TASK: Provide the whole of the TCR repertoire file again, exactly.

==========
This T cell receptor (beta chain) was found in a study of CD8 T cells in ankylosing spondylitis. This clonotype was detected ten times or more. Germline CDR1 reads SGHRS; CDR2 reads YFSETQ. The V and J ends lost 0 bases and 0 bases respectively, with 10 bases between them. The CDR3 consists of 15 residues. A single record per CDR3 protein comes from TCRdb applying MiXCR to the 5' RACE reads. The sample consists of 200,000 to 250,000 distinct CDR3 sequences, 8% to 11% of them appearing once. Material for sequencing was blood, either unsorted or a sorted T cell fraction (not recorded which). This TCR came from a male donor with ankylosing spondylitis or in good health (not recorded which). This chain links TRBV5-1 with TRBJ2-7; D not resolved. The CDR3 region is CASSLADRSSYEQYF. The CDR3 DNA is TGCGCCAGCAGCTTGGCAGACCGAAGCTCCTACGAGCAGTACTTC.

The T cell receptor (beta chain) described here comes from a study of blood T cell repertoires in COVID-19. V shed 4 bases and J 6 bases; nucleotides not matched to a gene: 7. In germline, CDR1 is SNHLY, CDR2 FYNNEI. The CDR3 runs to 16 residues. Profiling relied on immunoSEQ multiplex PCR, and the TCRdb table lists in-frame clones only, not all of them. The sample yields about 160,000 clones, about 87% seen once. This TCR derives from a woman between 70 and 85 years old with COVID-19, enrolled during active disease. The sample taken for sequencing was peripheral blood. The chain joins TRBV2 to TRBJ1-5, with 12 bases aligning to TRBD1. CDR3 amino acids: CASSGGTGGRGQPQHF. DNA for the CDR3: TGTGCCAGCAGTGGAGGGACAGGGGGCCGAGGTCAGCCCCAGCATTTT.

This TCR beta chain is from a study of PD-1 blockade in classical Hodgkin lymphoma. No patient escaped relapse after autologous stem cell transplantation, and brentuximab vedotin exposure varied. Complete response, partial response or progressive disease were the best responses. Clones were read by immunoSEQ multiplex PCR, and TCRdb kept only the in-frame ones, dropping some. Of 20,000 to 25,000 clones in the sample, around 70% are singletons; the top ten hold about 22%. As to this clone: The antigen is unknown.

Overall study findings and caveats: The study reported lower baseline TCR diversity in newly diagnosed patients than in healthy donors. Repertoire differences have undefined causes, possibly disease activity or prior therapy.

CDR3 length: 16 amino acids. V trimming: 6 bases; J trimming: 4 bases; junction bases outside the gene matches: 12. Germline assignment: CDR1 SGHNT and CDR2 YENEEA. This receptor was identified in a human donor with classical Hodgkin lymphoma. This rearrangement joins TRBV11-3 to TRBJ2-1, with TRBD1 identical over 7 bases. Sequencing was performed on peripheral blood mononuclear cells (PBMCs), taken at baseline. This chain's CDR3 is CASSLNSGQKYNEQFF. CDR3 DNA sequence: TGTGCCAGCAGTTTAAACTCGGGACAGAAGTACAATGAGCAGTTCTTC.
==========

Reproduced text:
This T cell receptor (beta chain) was found in a study of CD8 T cells in ankylosing spondylitis. This clonotype was detected ten times or more. Germline CDR1 reads SGHRS; CDR2 reads YFSETQ. The V and J ends lost 0 bases and 0 bases respectively, with 10 bases between them. The CDR3 consists of 15 residues. A single record per CDR3 protein comes from TCRdb applying MiXCR to the 5' RACE reads. The sample consists of 200,000 to 250,000 distinct CDR3 sequences, 8% to 11% of them appearing once. Material for sequencing was blood, either unsorted or a sorted T cell fraction (not recorded which). This TCR came from a male donor with ankylosing spondylitis or in good health (not recorded which). This chain links TRBV5-1 with TRBJ2-7; D not resolved. The CDR3 region is CASSLADRSSYEQYF. The CDR3 DNA is TGCGCCAGCAGCTTGGCAGACCGAAGCTCCTACGAGCAGTACTTC.

The T cell receptor (beta chain) described here comes from a study of blood T cell repertoires in COVID-19. V shed 4 bases and J 6 bases; nucleotides not matched to a gene: 7. In germline, CDR1 is SNHLY, CDR2 FYNNEI. The CDR3 runs to 16 residues. Profiling relied on immunoSEQ multiplex PCR, and the TCRdb table lists in-frame clones only, not all of them. The sample yields about 160,000 clones, about 87% seen once. This TCR derives from a woman between 70 and 85 years old with COVID-19, enrolled during active disease. The sample taken for sequencing was peripheral blood. The chain joins TRBV2 to TRBJ1-5, with 12 bases aligning to TRBD1. CDR3 amino acids: CASSGGTGGRGQPQHF. DNA for the CDR3: TGTGCCAGCAGTGGAGGGACAGGGGGCCGAGGTCAGCCCCAGCATTTT.

This TCR beta chain is from a study of PD-1 blockade in classical Hodgkin lymphoma. No patient escaped relapse after autologous stem cell transplantation, and brentuximab vedotin exposure varied. Complete response, partial response or progressive disease were the best responses. Clones were read by immunoSEQ multiplex PCR, and TCRdb kept only the in-frame ones, dropping some. Of 20,000 to 25,000 clones in the sample, around 70% are singletons; the top ten hold about 22%. As to this clone: The antigen is unknown.

Overall study findings and caveats: The study reported lower baseline TCR diversity in newly diagnosed patients than in healthy donors. Repertoire differences have undefined causes, possibly disease activity or prior therapy.

CDR3 length: 16 amino acids. V trimming: 6 bases; J trimming: 4 bases; junction bases outside the gene matches: 12. Germline assignment: CDR1 SGHNT and CDR2 YENEEA. This receptor was identified in a human donor with classical Hodgkin lymphoma. This rearrangement joins TRBV11-3 to TRBJ2-1, with TRBD1 identical over 7 bases. Sequencing was performed on peripheral blood mononuclear cells (PBMCs), taken at baseline. This chain's CDR3 is CASSLNSGQKYNEQFF. CDR3 DNA sequence: TGTGCCAGCAGTTTAAACTCGGGACAGAAGTACAATGAGCAGTTCTTC.